By Bruce Bobbins, Executive Vice President — Public Affairs
The Fourth of July felt different this year. Sure, as has become habit to demonstrate my patriotism, I placed miniature American flags at various points on my front lawn. Sure, in keeping with long-standing tradition, I donned my chef’s apron and grilled up a storm — burgers, hot dogs, chicken, veggies, and even some pineapple — for our closest friends. And sure, after walking our four rescue dogs on their evening outing — actually, it was more of a drag given their absolute terror of the firecrackers, cherry bombs, and M80s being set off by my neighbors — I sat down on the couch with my wife to watch the Macy’s fireworks on TV.
I found myself contemplating what it means to be an American today, when our country is being torn apart by divisiveness and extremism. Yes, I did live through the terrible turbulence of the 1960s, from the deadly clashes over Civil Rights in the South to the violent Vietnam War protests. I remember my dad and mom staring in horror at the small black-and-white TV screen in our Queens, NY apartment as the assassinations of President John F. Kennedy, Martin Luther King, Jr., and Robert Kennedy were reported. Yet, I still sensed hope in their words to me and my brothers and sister — that we would rise like a Phoenix from these ashes of destruction and despair and emerge stronger and better as a nation. In fact, my chest swelled with American pride on July 20, 1969, when Apollo 11 landed on the moon, the lunar module hatch opened and Neil Armstrong floated to the surface uttering the now iconic words: “That’s one small step for man, one giant leap for mankind.” Later that year, I experienced similar feelings when my beloved New York Mets overcame their first decade of ineptitude and won the World Series — I was only 10 but life couldn’t get any better than that.
But today it seems our country has lost its way. I write this following three horrific mass shootings — in Uvalde, TX, Buffalo, NY, and Highland Park, IL. I’m thinking that the red, white, and blue of Old Glory now represents the massive amount of innocent blood being spilled, the skin color of the perpetrators of these acts of domestic terrorism, and the collective melancholy we should all be feeling by these senseless and heinous murders.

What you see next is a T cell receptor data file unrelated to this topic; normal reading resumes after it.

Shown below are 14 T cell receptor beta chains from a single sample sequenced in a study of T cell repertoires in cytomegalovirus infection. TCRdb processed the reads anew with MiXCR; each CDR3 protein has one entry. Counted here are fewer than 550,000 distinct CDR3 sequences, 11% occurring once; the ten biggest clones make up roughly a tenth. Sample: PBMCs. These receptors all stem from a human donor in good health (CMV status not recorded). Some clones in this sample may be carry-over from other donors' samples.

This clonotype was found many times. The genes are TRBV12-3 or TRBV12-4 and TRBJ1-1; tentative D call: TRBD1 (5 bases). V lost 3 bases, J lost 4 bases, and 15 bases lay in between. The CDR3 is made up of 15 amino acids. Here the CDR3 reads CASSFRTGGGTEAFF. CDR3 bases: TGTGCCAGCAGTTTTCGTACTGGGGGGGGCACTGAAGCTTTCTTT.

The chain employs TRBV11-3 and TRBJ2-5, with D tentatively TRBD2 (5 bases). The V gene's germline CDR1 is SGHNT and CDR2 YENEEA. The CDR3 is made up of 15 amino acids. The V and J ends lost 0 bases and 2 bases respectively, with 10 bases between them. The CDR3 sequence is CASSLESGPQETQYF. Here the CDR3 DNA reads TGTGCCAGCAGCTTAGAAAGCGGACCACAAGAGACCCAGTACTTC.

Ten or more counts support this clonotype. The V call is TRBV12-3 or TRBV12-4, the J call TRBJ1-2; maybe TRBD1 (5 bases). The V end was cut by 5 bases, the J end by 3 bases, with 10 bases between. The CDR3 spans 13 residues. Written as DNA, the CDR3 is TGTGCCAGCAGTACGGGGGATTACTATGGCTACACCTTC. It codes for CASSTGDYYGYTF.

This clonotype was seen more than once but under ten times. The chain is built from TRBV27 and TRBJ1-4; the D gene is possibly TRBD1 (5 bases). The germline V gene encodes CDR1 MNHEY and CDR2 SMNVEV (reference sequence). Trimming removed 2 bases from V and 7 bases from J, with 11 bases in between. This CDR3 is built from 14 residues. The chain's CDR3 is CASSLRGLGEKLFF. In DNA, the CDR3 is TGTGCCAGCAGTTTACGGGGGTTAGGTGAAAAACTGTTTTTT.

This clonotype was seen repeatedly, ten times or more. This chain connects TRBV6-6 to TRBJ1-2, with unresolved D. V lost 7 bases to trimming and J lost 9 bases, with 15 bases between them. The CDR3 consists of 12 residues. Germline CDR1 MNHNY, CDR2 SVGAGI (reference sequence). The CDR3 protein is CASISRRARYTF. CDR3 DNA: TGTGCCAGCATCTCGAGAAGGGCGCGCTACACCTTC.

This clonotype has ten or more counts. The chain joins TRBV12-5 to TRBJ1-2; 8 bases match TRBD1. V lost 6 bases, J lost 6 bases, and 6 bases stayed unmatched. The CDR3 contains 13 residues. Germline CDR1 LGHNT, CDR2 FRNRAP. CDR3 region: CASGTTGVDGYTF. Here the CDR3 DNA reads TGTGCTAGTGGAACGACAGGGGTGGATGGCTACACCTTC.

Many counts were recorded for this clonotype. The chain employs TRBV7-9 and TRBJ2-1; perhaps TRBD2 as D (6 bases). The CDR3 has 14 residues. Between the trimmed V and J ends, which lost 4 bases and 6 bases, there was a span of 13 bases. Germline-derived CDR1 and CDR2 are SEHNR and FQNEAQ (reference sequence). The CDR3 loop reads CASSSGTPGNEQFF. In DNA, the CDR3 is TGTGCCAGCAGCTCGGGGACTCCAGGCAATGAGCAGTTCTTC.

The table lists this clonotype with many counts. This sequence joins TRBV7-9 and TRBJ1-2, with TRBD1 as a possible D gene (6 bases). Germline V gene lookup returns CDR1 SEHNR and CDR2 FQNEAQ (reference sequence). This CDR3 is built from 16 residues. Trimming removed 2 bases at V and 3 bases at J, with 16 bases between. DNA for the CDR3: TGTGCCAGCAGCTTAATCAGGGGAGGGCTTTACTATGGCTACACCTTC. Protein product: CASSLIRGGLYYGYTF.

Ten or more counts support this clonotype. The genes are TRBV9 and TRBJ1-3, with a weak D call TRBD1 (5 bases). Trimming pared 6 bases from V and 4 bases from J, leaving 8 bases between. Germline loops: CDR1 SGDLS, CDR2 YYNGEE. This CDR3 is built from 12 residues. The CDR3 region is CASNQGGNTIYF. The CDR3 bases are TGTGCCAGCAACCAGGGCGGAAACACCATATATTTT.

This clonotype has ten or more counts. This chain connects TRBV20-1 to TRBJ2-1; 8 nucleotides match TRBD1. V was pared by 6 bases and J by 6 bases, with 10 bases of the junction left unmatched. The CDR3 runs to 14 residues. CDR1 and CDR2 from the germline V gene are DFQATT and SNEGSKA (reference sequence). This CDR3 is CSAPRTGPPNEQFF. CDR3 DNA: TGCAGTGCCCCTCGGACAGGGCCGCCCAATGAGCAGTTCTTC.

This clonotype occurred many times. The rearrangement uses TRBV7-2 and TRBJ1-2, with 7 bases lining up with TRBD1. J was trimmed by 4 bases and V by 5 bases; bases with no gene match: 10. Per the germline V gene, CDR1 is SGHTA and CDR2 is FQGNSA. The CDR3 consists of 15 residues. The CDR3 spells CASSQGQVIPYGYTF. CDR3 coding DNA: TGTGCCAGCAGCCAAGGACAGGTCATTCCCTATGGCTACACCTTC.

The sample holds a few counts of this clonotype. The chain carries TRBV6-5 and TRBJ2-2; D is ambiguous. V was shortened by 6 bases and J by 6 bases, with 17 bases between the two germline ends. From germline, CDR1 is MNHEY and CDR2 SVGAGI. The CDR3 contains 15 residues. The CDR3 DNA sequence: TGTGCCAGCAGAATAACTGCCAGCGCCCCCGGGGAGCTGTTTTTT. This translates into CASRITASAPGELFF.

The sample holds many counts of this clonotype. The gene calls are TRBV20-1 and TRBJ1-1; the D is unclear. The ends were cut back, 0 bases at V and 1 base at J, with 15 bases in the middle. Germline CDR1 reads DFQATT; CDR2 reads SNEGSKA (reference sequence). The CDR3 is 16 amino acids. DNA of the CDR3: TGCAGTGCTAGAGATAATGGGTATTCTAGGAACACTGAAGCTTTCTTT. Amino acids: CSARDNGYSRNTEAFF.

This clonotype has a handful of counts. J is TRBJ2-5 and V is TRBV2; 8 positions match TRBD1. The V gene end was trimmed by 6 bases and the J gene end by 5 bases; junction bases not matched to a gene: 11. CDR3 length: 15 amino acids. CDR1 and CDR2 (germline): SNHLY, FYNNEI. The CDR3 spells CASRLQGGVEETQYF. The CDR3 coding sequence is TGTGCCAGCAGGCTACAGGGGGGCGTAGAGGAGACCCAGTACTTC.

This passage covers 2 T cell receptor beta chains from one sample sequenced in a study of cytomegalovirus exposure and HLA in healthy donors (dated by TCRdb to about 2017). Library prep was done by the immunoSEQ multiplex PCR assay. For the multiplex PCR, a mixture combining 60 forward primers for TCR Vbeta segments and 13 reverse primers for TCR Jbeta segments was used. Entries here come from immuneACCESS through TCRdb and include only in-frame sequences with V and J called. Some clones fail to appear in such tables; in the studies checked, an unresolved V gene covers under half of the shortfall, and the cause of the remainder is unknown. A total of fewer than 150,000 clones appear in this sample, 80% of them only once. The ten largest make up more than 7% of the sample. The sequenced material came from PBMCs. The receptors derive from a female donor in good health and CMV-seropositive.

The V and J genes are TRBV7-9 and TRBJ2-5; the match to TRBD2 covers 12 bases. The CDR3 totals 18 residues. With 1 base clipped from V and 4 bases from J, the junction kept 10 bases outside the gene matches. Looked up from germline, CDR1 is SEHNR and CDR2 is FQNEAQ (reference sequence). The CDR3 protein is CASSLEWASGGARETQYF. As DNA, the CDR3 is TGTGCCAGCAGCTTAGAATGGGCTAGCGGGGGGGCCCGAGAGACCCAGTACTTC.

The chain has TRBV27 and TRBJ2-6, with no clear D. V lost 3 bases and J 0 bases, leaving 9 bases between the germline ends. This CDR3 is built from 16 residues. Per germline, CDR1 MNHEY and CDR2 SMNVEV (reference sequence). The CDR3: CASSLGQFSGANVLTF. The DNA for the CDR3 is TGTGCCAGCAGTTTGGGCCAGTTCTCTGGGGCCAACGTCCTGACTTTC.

I write this also in the wake of three egregious Supreme Court decisions — the first stripping power from the EPA to protect our planet, the second allowing individuals to carry guns literally anywhere and anytime, and the third, the most appalling, taking away a woman’s freedom to have an abortion. It is inconceivable that guns now have more rights than women!
And I write this as we continue to learn more details about the horrific insurrection on our nation’s Capitol on January 6, 2021 — one that resulted in the death of numerous police officers, dozens of terrible injuries, and nearly left our very Constitution and country in tatters.
I consider myself an optimist, though; for me, the proverbial glass is not totally empty. I’m tremendously encouraged by research done by DKC client All in Together that shows a 25% increase in voting interest among young women ages 18–29 following the Roe decision compared to a previous poll on the same issue in September 2021. Similarly, I’m heartened by the countless thousands of students and young adults — including my own two sons — who have mobilized in the wake of the George Floyd murder and other racial injustices, by the climate crisis, by the school shootings, by the Roe ruling.
Over my 23 years here at DKC, I’ve been privileged to work — either through the Public Affairs division or through Impact, the pro bono initiative I created — with some incredible non-profit organizations that are doing life-transforming and life-saving work: St. Jude Children’s Research Hospital, K9s for Warriors, Emma’s Torch, Miami Project to Cure Paralysis, and Lois Pope LIFE Foundation, to name but a few. I’ve been equally honored to work with some incredible people who are truly making a difference in this world, from Hayley Arceneaux, 29-year-old cancer survivor to launch on SpaceX flight promoting St. Jude hospital — CBS News, the St. Jude physician assistant who became the first pediatric cancer survivor, the first person with a prosthetic and youngest American to go into space orbit, to Nick Ut and Kim Phuc Video: ‘Napalm Girl’ and photographer speak to CNN 50 years later — CNN Video, respectively the Pulitzer Prize-winning photographer and the subject of the iconic Vietnam War photo known as “Napalm Girl.” And I’ve been blessed to work with some incredible colleagues who, in their personal and professional lives, maintain a profound sense of mission, guided by my favorite biblical tenet: “to save one life is to save an entire world.”
That is the America I know we can once again achieve. Let’s all aspire to it.